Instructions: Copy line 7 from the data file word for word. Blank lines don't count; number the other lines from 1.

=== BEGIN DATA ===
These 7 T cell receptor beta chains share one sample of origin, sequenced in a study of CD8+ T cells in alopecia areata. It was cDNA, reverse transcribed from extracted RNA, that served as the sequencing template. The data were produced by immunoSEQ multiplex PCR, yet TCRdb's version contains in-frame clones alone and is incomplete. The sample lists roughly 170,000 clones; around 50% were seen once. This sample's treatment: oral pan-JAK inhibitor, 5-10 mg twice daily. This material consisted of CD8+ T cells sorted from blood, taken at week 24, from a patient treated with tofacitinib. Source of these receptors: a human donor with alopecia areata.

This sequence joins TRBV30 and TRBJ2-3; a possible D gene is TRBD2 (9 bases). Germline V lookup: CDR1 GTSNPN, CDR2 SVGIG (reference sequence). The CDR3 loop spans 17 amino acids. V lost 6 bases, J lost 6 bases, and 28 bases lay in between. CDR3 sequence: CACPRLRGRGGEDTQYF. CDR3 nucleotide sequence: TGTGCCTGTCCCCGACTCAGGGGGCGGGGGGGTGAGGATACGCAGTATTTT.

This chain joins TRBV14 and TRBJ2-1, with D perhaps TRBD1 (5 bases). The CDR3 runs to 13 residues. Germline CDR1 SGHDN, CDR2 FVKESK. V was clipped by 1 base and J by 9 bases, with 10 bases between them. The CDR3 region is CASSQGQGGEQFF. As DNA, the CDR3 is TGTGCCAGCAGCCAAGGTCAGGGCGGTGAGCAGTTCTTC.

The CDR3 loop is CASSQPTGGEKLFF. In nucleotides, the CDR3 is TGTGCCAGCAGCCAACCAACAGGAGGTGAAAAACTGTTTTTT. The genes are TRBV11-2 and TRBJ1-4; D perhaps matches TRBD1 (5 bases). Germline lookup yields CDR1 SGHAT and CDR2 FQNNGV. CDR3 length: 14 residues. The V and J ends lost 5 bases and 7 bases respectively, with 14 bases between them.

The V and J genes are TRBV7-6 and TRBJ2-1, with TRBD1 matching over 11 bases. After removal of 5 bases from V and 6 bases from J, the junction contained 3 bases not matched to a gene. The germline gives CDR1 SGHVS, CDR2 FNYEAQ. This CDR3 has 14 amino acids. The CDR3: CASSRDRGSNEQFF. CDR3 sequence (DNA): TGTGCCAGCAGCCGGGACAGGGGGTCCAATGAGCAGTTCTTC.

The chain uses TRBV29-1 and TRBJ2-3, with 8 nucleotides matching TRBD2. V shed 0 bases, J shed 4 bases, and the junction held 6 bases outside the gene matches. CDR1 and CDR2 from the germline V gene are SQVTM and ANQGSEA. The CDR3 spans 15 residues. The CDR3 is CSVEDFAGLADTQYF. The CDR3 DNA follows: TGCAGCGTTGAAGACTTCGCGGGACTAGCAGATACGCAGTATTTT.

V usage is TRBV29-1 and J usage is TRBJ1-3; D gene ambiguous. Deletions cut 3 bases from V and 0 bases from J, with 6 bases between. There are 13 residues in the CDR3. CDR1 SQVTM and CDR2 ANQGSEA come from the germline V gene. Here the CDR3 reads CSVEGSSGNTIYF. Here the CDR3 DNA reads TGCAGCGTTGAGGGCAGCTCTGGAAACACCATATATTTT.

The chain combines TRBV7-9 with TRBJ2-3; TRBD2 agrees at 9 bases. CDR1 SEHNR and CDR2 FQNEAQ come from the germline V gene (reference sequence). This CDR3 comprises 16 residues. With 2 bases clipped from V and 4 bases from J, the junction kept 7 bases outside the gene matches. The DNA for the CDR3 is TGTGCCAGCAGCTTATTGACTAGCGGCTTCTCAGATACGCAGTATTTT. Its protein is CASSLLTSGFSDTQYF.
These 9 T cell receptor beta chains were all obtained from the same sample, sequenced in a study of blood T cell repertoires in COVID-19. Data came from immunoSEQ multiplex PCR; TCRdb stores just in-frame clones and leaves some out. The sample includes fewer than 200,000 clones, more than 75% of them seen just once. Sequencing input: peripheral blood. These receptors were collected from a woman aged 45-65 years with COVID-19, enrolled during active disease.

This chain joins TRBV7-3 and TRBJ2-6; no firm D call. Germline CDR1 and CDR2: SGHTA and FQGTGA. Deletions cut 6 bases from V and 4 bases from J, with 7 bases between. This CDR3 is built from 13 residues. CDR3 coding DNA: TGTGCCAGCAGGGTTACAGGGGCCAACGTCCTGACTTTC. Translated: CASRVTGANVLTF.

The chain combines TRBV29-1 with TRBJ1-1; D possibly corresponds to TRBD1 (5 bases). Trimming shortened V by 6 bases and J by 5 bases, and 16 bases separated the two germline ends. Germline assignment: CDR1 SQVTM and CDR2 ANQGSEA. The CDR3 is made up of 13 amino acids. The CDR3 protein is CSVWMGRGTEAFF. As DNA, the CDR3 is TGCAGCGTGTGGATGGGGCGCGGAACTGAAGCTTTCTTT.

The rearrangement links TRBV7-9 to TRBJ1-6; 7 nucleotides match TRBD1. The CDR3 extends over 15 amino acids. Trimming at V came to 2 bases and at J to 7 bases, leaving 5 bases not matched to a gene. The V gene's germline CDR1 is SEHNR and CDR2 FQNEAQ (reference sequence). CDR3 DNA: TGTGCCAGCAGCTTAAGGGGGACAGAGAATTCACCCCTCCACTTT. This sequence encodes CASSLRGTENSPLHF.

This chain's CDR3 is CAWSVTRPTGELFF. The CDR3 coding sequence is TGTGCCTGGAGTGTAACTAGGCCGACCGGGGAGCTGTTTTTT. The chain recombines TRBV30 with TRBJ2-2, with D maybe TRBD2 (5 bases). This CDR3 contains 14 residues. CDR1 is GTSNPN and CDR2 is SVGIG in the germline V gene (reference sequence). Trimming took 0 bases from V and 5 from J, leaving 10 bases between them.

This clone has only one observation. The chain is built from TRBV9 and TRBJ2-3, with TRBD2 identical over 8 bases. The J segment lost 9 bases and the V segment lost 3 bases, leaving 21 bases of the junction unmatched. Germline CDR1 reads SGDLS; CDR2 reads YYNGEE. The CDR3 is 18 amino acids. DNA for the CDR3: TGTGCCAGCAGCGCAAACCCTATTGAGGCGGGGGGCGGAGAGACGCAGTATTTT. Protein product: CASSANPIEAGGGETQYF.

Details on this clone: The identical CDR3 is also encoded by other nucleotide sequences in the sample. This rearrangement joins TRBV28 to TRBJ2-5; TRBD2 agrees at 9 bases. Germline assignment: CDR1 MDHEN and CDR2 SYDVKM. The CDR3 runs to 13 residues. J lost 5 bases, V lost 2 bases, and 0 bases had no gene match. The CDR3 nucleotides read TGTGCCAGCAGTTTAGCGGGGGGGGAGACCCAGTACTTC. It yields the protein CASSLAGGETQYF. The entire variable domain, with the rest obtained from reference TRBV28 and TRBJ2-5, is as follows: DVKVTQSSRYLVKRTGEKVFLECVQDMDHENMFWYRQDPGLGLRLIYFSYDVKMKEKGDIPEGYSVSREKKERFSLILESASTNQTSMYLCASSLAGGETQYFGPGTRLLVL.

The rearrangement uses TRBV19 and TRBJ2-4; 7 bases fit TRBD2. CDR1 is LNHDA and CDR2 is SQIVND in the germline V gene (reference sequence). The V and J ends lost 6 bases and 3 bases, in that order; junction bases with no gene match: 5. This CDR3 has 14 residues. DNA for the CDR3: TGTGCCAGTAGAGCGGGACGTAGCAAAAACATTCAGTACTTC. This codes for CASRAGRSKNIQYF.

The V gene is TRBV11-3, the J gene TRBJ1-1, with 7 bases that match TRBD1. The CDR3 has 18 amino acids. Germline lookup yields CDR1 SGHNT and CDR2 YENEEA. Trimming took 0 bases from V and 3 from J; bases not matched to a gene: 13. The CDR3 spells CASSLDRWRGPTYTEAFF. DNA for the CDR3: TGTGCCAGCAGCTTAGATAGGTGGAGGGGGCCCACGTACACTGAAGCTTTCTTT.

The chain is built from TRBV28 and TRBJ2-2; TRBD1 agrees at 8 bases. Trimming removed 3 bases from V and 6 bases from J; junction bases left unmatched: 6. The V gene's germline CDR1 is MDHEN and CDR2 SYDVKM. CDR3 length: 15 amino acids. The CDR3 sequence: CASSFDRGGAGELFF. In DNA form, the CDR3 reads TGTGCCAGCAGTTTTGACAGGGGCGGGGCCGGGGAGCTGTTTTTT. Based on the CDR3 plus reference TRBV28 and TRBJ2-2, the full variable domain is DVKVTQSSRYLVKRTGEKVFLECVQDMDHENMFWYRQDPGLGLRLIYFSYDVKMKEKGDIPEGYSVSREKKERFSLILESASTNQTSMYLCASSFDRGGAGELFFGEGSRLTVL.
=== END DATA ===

V usage is TRBV29-1 and J usage is TRBJ1-3; D gene ambiguous. Deletions cut 3 bases from V and 0 bases from J, with 6 bases between. There are 13 residues in the CDR3. CDR1 SQVTM and CDR2 ANQGSEA come from the germline V gene. Here the CDR3 reads CSVEGSSGNTIYF. Here the CDR3 DNA reads TGCAGCGTTGAGGGCAGCTCTGGAAACACCATATATTTT.